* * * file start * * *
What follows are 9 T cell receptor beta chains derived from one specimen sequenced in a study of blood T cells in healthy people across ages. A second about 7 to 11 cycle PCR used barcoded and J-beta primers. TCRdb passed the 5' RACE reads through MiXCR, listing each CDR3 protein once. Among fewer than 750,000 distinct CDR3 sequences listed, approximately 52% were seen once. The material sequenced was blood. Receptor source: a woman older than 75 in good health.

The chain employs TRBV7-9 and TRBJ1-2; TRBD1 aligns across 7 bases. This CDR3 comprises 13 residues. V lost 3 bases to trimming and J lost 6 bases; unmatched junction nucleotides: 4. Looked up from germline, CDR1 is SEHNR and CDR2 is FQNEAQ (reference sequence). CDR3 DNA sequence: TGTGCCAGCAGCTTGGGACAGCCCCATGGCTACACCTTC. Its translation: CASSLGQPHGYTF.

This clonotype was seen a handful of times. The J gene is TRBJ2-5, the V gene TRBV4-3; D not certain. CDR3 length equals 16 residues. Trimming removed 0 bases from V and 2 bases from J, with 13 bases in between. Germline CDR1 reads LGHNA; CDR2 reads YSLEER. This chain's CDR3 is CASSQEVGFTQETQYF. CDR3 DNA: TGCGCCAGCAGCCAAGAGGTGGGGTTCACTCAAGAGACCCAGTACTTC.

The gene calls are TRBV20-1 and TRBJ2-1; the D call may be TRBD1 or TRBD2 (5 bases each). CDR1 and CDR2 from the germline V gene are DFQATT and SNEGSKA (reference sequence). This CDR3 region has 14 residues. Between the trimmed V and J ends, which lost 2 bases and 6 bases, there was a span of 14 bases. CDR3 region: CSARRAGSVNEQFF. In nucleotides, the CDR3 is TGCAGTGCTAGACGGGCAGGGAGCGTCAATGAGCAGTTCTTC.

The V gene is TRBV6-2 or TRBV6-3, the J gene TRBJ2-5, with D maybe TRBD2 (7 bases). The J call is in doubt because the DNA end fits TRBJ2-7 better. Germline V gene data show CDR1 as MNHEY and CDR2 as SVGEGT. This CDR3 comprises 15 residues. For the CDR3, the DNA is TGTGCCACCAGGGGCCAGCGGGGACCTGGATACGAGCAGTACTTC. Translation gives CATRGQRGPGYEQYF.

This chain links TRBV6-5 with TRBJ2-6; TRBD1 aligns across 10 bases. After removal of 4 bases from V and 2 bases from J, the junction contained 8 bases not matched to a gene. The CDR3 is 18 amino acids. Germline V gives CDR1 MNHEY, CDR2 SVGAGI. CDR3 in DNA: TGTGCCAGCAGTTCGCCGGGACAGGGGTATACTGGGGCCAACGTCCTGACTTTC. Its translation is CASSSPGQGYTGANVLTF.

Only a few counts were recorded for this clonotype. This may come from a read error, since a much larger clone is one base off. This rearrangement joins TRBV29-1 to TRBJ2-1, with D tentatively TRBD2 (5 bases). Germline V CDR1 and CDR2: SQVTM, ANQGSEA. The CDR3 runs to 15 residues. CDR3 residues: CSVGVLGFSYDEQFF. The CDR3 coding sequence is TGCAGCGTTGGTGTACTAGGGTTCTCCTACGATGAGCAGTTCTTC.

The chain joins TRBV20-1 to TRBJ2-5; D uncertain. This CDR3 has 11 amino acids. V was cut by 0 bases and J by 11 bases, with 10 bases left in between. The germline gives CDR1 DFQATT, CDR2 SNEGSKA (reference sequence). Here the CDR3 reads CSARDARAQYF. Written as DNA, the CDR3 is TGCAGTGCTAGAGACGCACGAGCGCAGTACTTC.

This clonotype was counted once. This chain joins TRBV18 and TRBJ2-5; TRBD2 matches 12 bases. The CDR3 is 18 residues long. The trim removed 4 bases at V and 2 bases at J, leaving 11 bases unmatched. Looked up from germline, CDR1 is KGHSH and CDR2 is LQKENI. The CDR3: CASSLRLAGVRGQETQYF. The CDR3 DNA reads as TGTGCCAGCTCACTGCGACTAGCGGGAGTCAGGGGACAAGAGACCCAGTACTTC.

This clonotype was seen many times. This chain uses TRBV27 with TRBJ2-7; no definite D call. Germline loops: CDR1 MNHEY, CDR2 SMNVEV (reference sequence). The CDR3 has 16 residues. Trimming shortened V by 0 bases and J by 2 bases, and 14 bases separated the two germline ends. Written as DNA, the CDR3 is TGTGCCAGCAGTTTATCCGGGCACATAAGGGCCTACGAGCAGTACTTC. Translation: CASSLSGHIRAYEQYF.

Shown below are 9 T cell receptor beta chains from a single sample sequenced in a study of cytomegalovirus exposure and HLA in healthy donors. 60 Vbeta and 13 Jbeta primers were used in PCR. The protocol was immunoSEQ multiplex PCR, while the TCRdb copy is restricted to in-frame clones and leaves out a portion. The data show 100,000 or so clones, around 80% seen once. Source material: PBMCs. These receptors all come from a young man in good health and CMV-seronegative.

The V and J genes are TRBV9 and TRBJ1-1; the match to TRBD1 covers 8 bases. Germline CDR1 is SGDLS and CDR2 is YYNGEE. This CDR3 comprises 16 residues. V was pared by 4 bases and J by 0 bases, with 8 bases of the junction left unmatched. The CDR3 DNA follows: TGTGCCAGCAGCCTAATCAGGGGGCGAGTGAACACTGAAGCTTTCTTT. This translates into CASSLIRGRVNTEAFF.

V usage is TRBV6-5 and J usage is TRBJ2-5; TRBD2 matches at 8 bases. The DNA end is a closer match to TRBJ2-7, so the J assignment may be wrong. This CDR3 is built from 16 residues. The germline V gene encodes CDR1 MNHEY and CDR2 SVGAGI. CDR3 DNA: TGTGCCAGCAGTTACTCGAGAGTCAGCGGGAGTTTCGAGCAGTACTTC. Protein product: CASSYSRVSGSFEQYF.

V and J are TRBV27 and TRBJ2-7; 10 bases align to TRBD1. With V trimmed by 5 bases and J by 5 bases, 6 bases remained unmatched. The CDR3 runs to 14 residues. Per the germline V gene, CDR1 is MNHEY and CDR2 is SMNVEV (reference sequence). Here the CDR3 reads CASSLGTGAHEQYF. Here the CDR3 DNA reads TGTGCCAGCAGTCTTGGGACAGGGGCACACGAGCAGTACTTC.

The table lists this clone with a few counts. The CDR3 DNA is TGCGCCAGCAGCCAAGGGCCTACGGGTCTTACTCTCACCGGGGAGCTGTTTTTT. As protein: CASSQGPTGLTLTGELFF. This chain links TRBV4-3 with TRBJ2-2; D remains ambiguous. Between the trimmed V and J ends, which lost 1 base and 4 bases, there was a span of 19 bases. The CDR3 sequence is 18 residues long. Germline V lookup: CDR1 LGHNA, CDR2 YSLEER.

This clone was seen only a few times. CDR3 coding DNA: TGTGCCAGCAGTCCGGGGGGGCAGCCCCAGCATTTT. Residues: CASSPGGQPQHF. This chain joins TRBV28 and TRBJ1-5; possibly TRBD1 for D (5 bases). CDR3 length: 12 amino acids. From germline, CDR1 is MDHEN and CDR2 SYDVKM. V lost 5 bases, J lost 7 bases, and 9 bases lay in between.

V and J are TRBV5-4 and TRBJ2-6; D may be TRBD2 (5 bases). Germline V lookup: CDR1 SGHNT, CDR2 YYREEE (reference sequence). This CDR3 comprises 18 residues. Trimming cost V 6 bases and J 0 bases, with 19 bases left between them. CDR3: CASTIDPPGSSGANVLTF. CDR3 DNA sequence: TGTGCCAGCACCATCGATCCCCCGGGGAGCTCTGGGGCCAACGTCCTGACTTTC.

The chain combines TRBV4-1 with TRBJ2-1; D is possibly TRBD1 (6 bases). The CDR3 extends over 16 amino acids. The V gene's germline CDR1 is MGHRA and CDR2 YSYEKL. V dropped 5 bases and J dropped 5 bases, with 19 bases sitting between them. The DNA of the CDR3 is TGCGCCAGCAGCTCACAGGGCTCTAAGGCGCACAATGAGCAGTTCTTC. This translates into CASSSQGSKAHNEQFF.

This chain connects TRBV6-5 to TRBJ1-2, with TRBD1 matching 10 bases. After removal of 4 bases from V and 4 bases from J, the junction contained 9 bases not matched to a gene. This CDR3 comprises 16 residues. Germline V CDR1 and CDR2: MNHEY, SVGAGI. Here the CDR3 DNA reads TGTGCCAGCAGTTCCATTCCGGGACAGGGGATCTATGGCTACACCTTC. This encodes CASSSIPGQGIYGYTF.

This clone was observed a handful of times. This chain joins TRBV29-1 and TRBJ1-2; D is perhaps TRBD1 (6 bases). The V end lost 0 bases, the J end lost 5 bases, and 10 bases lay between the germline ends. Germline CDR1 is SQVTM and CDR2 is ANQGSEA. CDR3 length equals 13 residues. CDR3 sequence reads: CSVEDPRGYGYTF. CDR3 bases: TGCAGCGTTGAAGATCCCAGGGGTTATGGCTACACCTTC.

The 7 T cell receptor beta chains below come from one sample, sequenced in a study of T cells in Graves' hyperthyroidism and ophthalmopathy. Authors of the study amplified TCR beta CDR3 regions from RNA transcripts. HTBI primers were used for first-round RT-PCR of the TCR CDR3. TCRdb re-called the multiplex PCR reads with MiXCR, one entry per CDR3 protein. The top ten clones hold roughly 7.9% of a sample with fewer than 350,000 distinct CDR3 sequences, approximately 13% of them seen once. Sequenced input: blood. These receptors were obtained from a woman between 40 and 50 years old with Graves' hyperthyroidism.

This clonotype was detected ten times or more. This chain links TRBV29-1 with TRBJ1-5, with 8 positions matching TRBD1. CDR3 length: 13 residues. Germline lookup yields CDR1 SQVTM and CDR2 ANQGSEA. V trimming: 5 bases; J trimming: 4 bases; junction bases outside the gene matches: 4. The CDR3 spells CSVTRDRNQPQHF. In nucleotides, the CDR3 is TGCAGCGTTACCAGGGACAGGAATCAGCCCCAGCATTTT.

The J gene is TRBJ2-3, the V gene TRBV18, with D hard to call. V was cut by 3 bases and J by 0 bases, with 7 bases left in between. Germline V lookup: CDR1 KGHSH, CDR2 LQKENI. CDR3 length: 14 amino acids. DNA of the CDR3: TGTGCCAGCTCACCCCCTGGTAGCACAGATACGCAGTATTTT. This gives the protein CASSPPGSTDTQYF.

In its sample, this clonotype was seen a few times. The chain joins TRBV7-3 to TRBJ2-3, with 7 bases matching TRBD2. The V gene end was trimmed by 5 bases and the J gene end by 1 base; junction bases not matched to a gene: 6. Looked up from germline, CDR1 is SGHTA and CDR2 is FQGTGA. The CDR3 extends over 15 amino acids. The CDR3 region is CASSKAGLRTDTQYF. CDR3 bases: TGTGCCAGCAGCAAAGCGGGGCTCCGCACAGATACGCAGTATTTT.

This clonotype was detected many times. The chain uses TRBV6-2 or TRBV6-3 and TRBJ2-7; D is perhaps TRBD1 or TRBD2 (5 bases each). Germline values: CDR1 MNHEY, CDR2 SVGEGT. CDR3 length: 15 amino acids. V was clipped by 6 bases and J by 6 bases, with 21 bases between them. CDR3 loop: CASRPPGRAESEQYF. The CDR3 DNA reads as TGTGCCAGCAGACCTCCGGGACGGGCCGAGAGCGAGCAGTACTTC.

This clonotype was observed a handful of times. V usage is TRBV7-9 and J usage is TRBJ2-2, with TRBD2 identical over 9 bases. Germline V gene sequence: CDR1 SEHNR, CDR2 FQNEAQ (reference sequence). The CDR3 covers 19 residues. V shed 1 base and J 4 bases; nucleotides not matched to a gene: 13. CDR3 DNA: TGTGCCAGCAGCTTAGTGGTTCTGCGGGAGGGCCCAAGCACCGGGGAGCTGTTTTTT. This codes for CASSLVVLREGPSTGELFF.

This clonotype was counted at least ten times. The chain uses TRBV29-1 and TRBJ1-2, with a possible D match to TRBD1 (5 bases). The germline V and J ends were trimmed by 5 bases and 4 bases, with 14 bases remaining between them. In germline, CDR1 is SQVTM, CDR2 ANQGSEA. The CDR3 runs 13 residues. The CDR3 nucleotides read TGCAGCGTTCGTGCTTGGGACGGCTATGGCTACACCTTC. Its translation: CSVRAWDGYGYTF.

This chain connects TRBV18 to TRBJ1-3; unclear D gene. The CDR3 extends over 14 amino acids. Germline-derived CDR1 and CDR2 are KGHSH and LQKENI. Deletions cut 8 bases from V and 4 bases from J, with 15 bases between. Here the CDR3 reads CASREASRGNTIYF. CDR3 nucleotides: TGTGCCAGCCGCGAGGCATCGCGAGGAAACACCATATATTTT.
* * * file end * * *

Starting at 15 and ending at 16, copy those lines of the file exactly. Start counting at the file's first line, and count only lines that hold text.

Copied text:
The table lists this clone with a few counts. The CDR3 DNA is TGCGCCAGCAGCCAAGGGCCTACGGGTCTTACTCTCACCGGGGAGCTGTTTTTT. As protein: CASSQGPTGLTLTGELFF. This chain links TRBV4-3 with TRBJ2-2; D remains ambiguous. Between the trimmed V and J ends, which lost 1 base and 4 bases, there was a span of 19 bases. The CDR3 sequence is 18 residues long. Germline V lookup: CDR1 LGHNA, CDR2 YSLEER.

This clone was seen only a few times. CDR3 coding DNA: TGTGCCAGCAGTCCGGGGGGGCAGCCCCAGCATTTT. Residues: CASSPGGQPQHF. This chain joins TRBV28 and TRBJ1-5; possibly TRBD1 for D (5 bases). CDR3 length: 12 amino acids. From germline, CDR1 is MDHEN and CDR2 SYDVKM. V lost 5 bases, J lost 7 bases, and 9 bases lay in between.